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Tuesday 27 March , At first sight the search for peace and stability in Iraq, and the search for physical and mental fitness in the extreme contortions of modern Yoga seem to have absolutely nothing in common. Both the terrible structural problems and distortions that underly Iraqi society today, and the strange, contorted poses that millions of people perform every day in things like Bikram's Hot Yoga, actually come from the fevered imagination of the British ruling class one hundred years ago.
As they felt Britain's power declining they wanted desperately to go back into the past and create a purer and more innocent world, uncorrupted by the messiness of the modern industrial world - a new Eden forged both by strengthening and purifying the human body and by inventing new model countries round the world. At the end of the nineteenth century a fanatical craze for physical fitness swept through Britain. Millions of men and women took up gymnastics, body building and other physical exercises.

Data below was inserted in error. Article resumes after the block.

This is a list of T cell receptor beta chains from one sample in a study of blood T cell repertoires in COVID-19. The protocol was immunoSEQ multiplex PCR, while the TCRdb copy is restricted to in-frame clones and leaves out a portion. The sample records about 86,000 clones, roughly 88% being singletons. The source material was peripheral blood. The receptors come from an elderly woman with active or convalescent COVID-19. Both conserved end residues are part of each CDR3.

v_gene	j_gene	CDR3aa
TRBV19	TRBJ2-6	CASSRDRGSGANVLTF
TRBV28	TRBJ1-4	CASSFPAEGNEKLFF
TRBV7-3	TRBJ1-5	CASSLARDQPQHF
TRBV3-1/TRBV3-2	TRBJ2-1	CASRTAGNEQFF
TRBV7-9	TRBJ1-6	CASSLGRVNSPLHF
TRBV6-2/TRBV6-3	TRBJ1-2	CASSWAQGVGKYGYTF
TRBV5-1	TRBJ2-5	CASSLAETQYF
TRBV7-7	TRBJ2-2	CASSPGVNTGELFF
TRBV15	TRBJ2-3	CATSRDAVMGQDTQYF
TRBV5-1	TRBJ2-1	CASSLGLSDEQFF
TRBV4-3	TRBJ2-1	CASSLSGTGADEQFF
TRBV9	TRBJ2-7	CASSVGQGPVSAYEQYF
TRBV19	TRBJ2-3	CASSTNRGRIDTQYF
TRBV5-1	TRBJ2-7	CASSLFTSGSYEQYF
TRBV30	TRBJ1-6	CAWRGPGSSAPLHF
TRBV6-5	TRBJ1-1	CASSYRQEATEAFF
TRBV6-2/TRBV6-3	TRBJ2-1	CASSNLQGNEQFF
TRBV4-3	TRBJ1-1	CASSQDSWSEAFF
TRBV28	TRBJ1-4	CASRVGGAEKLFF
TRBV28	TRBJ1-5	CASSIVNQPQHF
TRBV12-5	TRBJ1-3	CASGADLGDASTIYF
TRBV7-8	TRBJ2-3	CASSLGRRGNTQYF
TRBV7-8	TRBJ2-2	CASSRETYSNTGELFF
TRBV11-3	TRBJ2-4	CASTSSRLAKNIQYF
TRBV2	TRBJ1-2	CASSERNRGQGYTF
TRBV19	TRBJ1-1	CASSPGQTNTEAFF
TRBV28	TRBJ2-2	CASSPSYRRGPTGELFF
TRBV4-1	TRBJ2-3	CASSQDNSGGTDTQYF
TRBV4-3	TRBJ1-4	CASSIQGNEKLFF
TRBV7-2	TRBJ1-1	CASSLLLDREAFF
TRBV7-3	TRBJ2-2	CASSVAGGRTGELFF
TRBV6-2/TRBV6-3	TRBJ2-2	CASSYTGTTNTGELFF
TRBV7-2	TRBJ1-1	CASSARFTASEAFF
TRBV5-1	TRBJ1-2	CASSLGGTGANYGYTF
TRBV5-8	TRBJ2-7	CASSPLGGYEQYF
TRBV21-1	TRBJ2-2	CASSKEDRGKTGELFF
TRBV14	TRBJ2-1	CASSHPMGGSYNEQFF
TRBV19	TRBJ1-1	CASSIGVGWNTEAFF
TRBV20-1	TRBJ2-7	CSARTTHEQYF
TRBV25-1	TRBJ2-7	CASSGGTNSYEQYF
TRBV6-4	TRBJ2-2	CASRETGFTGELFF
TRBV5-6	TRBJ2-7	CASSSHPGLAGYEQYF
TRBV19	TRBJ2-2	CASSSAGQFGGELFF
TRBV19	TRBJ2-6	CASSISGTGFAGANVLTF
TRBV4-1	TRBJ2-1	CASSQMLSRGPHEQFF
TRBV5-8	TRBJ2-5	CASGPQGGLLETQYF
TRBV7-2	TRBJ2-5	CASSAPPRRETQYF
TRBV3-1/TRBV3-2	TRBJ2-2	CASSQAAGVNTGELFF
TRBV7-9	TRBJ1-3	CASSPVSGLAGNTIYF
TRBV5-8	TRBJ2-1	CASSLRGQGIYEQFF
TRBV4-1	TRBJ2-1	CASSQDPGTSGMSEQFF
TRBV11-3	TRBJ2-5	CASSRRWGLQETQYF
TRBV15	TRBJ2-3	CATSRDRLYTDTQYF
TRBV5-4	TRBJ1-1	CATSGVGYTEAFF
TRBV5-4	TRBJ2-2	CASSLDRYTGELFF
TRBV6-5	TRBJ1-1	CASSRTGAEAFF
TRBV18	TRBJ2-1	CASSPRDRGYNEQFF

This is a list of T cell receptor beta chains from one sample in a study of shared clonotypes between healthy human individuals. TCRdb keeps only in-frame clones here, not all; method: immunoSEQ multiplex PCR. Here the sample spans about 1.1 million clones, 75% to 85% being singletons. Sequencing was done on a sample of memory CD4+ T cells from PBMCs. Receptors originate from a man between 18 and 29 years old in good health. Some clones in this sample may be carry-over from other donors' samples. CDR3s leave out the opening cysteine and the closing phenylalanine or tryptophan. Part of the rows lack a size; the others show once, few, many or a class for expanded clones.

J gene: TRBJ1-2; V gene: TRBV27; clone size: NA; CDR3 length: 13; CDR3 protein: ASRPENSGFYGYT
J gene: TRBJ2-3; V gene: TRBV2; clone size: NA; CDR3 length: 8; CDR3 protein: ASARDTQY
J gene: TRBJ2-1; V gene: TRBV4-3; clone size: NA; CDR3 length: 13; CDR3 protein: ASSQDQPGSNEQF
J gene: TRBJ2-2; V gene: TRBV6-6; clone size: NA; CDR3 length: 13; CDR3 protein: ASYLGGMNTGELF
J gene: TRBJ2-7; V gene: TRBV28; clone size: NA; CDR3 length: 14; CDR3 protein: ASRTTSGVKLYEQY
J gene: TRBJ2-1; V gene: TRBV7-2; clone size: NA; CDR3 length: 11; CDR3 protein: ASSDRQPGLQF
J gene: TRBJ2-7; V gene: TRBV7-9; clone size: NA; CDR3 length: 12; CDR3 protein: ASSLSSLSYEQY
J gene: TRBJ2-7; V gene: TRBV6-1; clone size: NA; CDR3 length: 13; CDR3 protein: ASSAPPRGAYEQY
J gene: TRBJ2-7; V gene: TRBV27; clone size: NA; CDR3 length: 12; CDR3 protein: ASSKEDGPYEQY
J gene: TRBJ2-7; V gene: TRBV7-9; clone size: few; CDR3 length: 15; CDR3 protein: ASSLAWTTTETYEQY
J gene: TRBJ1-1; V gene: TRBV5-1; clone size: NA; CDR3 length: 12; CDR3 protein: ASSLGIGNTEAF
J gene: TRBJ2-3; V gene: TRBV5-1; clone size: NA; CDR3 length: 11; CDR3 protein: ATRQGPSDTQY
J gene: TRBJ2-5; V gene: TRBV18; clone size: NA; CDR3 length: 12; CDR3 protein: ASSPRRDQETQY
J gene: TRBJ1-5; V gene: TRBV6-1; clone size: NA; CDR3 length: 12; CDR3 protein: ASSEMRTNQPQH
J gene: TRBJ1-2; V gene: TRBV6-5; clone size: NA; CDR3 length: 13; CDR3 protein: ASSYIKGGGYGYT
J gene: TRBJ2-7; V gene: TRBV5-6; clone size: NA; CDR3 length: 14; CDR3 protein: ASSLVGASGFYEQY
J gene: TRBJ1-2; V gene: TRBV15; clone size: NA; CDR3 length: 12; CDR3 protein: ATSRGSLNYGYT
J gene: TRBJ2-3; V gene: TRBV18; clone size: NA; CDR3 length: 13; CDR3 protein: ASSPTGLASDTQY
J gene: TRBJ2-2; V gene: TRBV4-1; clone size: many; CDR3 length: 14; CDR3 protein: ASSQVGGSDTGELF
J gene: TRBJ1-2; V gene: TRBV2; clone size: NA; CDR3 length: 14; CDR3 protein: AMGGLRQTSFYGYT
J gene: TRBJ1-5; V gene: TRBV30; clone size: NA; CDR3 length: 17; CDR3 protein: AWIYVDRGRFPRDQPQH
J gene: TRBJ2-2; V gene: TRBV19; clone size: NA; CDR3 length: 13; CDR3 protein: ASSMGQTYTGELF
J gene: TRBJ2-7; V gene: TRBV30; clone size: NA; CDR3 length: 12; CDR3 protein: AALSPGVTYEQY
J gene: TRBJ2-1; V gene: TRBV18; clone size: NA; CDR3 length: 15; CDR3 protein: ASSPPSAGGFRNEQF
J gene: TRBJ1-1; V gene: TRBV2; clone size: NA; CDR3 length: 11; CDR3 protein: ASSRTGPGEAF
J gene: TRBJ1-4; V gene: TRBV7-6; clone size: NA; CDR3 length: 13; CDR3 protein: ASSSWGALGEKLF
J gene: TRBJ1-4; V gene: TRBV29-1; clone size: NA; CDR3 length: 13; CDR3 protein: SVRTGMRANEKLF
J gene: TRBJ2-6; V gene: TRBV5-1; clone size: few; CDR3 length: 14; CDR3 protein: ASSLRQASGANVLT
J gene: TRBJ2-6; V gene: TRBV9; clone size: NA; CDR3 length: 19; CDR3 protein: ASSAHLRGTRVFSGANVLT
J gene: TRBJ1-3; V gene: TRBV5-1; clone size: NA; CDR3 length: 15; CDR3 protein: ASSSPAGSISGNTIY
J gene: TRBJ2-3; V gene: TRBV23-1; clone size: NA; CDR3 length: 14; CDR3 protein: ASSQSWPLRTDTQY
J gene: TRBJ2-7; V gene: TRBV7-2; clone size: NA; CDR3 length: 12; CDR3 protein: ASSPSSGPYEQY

The craze had an almost religious intensity because those who promoted it said that it was the only way to prevent the British nation - and its Empire - from collapsing.
Behind this was a powerful belief that the modern world of the s - the teeming cities with their slums and giant factories - was leading to a "physical degeneracy" in millions of people. It was a fear that had started with the elite who ran Britain's public schools. Matthew Arnold warned of "the strange disease of modern life" with its "sick hurry" and "divided aims".
Out of that came a movement called "Muscular Christianity" which wanted to recreate the kind of heroic human being that existed before industry and the modern world came along and corroded everything.